We’re really fortunate to be able to share and learn from our peers about the WordPress platform’s latest developments and techniques. We recently attended WordCamp Montreal, one of the many local “un-conferences” on everything to do with WordPress.
At a WordCamp, advice typically ranges from beginner information to highly technical and specific aspects of the popular website content management system. It’s also a great place to meet people involved in Web development, design and content.
In this blog post, we review five of the interesting and useful things we heard at WordCamp Montreal on digital marketing.
1. “People don’t buy what you do, they buy why you do it.”
When it comes to selling someone on a product or an idea, it’s not “what”, it’s “why” that’s important, according to Internet marketing strategist Brian Rotsztein.
People believe in and trust the philosophy and ideas that drive the company.
He said in his WordCamp Montreal presentation that consumers have to believe in what’s behind the product. For instance, when Apple first started making phones people believed that they could create something great because people believe in their approach. People believe in and trust the philosophy and ideas that drive the company.
To really gain the trust of the public, it’s not good enough for a product to meet the specs required – the “why” needs to be answered. Your website or blog should endeavour to answer this question.
2. Use Google Adwords to See the Value of Keywords
In his presentation, “SEO for WordPress”, CT Moore said you don’t have to pay any money to determine search volume and average cost-per-click (or CPC) using Adwords. As long as you don’t buy ads, you can use Adwords to determine these two important keyword parameters.
Search volume helps you determine which keywords most people are actually searching by seeing roughly how many people per month search a specific phrase.
The average CPC gives you a sense of the value of certain keywords. Ones that demand more expensive prices generally do so because they’re more valuable and get the best conversions. Even if fewer people search for the term, it could pay off because those making this search are more likely to be the desired visitor.
3. “If we write from the heart, we will be found”
The way Google finds relevant content for searches is constantly getting more sophisticated, Mark John Hiemstra said in his presentation “Stop Writing for SEO and Start Writing for your Audience”. Now, it’s less about creating keyword-heavy content for search engines than it is about providing something valuable and readable for people. When you write content about a topic, he says, Google will know.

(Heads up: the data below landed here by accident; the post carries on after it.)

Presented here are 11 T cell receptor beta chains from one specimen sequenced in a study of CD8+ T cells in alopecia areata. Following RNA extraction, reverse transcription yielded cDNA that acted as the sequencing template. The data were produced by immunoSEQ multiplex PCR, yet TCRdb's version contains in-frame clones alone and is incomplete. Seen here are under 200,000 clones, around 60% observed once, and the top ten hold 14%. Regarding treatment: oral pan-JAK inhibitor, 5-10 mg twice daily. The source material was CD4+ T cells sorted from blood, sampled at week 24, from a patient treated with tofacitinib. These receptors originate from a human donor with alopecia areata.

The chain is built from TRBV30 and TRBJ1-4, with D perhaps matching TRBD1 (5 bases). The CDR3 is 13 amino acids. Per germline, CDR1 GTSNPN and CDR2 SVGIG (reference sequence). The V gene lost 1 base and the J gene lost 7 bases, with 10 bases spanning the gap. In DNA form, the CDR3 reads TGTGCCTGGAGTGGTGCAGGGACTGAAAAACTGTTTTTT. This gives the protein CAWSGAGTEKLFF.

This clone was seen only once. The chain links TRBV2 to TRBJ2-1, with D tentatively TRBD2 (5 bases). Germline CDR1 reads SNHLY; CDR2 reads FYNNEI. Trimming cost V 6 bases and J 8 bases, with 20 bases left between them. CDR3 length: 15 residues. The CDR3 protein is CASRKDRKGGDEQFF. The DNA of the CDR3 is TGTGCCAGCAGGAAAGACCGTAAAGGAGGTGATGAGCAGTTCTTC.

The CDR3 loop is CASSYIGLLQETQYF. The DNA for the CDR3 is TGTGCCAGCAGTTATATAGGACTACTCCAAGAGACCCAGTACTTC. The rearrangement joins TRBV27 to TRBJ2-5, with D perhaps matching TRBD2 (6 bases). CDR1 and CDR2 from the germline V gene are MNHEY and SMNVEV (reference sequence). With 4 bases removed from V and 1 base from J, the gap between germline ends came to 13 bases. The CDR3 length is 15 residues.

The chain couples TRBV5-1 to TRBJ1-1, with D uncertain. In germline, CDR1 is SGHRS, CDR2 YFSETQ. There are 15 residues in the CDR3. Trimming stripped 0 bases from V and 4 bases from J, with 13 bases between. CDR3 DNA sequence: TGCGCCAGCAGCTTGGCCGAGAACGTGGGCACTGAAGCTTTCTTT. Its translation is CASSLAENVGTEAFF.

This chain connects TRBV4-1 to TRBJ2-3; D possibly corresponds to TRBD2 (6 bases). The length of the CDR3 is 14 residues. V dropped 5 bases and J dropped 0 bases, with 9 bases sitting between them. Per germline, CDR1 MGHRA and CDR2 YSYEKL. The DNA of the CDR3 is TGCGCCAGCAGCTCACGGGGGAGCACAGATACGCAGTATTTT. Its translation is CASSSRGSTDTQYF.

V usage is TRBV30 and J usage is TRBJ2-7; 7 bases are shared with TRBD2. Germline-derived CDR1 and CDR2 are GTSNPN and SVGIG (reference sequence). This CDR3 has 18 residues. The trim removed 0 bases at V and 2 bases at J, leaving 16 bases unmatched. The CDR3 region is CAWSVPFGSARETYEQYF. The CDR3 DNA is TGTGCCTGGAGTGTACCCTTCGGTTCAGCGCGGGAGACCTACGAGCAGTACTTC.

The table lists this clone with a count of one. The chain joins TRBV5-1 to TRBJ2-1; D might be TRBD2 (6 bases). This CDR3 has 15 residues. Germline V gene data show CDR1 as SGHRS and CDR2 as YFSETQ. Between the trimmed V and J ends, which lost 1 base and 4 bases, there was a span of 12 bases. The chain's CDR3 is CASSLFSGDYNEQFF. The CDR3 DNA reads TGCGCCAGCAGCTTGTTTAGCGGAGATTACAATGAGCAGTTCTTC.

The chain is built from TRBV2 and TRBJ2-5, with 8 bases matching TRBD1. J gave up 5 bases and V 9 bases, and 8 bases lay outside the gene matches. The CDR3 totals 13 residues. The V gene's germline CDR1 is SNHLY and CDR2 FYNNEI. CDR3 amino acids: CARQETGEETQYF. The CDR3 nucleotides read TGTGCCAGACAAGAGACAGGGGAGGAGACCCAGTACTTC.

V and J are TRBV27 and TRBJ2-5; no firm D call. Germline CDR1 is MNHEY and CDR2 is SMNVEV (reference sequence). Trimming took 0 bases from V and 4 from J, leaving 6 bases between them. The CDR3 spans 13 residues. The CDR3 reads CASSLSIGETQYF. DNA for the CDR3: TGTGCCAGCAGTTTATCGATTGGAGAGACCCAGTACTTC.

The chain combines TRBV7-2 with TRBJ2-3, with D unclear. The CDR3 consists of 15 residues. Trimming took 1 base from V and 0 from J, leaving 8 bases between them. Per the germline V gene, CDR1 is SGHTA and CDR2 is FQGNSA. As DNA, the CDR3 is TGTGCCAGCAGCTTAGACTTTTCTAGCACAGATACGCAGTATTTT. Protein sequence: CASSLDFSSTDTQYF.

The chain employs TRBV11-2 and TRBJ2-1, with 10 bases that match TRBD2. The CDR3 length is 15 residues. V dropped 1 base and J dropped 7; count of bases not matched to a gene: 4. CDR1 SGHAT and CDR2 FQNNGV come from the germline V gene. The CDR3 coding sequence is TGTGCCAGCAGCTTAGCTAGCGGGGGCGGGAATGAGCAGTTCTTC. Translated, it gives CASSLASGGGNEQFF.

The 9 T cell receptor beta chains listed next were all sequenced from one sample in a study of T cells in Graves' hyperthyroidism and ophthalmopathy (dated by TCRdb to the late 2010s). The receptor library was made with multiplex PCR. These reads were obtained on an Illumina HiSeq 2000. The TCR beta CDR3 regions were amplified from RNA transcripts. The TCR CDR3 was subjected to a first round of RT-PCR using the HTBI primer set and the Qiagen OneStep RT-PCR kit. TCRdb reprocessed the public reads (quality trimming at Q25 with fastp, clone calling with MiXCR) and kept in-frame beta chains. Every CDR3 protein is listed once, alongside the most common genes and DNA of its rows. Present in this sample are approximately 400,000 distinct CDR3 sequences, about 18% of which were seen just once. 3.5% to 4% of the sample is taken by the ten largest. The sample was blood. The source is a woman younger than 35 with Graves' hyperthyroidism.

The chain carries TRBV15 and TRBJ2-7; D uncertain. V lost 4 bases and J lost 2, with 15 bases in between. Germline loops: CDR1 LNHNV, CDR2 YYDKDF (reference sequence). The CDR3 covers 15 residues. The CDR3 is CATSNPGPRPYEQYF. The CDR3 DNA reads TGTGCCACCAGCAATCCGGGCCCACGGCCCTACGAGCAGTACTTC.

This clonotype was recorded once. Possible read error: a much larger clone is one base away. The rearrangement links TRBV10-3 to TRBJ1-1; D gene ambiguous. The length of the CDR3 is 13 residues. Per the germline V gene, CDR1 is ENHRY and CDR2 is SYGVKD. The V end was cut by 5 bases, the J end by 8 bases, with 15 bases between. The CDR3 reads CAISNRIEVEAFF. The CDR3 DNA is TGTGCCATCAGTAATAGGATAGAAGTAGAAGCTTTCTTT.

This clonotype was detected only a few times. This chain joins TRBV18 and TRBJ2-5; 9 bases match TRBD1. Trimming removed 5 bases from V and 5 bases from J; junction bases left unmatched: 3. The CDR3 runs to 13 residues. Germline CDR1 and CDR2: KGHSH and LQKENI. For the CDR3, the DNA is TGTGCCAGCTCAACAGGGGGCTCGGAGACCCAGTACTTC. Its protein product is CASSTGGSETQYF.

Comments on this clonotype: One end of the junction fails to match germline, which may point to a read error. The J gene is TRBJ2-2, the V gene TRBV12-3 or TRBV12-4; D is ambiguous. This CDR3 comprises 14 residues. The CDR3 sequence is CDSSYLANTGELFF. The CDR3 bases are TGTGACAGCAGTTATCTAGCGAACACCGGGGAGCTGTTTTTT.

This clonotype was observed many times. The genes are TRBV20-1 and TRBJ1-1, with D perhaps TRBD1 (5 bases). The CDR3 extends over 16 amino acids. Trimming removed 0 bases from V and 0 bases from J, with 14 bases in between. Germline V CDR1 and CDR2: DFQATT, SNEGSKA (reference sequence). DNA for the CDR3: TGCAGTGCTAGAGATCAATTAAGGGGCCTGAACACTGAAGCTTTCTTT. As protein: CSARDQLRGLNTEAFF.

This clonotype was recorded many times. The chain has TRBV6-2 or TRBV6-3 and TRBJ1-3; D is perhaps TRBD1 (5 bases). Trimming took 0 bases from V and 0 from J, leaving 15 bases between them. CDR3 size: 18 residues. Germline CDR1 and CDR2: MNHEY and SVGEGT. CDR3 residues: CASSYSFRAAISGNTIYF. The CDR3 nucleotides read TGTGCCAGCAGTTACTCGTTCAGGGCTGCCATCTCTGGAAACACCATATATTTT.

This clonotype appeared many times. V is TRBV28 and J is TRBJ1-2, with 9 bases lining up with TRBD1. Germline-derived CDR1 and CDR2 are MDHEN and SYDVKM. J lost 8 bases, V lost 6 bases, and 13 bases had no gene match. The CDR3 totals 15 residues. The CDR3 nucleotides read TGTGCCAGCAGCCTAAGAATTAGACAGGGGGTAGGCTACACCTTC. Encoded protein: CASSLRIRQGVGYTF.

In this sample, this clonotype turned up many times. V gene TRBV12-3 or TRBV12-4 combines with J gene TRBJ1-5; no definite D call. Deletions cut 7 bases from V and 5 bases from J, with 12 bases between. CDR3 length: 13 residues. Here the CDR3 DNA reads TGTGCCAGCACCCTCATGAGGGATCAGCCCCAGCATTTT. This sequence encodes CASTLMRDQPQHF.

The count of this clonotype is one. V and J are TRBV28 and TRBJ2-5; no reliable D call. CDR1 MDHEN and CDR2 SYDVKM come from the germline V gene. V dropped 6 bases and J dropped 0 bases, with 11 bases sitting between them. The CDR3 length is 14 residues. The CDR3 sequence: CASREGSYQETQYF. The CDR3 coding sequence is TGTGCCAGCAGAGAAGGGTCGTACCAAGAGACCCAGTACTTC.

People are increasingly finding sites through their online social circle via social network links.
Of course, it helps to be a good writer and employ practices like staying on topic, breaking content up into smaller sections using headings, and filling in image descriptions.
Also, it’s not just search engines that drive traffic to your website. People are increasingly finding sites through their online social circle via social network links. And visitors are likely to bypass the search and come back to your site if they find useful and reliable information. This is all reliant on creating content that is engaging to humans, not necessarily search engines.
Generally, if you know your topic, show passion, and be diligent, you will be rewarded.
4. Keep Visitors On-Site with Related Content
In his presentation on using Information Architecture to create great user experiences, Kobayashi Online’s own content guy David Hamilton explained the importance of suggesting related content to visitors no matter where they are on your website.
In order to make related content readily available, it’s important to make the site easily navigable by breaking the content into logical categories and sub-categories, and provide logical and consistent menus.
People are often more likely to stay on your site when you give them suggestions of where to go next.
5. Give Webpages Titles
It sounds like a no-brainer to give webpages titles, but there are roughly 6 billion untitled pages on the web, said Laurie Rauch in her presentation on CSS and HTML coding. Given the competition, she reckons that these billions of pages will be overlooked in favour of ones that at least have titles.
Because page titles appear in the search results, they are an opportunity to makes your page or blog post sound unique and easy to differentiate from other search results. The title will often be a major draw for people coming to your site from search engines, so write one that’s descriptive and grabs the user’s attention immediately.
UK-based digital marketing consultant Modi Mann called page titles among the ”most powerful on-site search engine ranking factors” ignored by site owners. Using plugins like WordPress SEO by Yoast, you can have WordPress automatically generate titles, or you can create custom, optimized post titles for each page and post.
Don’t add to the growing number of pages that lack unique and interesting titles.
Those who come to a WordCamp event with an open mind will be able to benefit from the WordPress community’s knowledge and guidance. Come on out to WordCamp Toronto on September 29 and 30, 2012 to find out more about not only digital marketing, but also web design, content strategy, and more. We’d love to see you there!